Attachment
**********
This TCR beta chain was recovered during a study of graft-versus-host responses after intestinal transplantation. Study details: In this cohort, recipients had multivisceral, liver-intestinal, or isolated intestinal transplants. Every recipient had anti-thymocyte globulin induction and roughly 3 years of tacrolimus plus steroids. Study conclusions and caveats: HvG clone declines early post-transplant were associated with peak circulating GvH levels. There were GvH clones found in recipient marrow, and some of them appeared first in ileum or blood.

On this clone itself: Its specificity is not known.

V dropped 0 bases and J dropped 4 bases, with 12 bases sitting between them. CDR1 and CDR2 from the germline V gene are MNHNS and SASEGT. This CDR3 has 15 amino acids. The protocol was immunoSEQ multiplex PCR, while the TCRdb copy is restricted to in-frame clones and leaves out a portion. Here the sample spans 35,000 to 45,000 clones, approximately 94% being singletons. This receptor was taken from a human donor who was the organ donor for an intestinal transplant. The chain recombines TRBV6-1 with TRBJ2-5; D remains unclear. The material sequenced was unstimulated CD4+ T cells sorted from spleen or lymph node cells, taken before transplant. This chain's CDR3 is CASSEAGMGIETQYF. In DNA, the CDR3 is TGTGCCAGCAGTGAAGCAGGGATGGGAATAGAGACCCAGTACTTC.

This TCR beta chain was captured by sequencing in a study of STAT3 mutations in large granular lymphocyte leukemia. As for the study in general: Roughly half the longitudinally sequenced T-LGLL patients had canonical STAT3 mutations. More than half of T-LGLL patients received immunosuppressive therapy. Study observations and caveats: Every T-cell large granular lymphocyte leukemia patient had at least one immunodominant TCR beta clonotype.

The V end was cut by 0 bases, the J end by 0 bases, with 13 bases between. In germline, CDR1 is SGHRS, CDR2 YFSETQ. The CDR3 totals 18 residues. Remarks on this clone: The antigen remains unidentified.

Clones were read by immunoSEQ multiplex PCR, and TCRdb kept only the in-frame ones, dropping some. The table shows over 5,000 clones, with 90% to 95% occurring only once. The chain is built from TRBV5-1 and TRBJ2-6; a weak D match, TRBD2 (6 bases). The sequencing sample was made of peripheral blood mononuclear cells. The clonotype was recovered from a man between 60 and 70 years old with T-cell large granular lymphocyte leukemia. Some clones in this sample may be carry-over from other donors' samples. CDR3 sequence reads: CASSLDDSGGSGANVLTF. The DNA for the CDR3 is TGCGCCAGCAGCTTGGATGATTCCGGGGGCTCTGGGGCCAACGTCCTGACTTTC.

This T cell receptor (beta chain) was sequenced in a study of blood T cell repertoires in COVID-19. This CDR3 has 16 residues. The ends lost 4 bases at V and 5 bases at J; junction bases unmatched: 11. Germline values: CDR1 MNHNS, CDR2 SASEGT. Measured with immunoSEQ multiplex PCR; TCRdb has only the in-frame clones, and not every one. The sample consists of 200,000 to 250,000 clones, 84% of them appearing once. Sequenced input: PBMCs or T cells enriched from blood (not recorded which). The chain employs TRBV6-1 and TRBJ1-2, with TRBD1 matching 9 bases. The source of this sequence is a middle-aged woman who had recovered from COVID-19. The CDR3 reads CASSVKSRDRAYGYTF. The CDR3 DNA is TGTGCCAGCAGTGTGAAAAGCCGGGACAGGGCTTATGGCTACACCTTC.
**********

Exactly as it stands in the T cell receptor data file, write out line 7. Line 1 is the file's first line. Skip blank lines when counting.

This T cell receptor (beta chain) was sequenced in a study of blood T cell repertoires in COVID-19. This CDR3 has 16 residues. The ends lost 4 bases at V and 5 bases at J; junction bases unmatched: 11. Germline values: CDR1 MNHNS, CDR2 SASEGT. Measured with immunoSEQ multiplex PCR; TCRdb has only the in-frame clones, and not every one. The sample consists of 200,000 to 250,000 clones, 84% of them appearing once. Sequenced input: PBMCs or T cells enriched from blood (not recorded which). The chain employs TRBV6-1 and TRBJ1-2, with TRBD1 matching 9 bases. The source of this sequence is a middle-aged woman who had recovered from COVID-19. The CDR3 reads CASSVKSRDRAYGYTF. The CDR3 DNA is TGTGCCAGCAGTGTGAAAAGCCGGGACAGGGCTTATGGCTACACCTTC.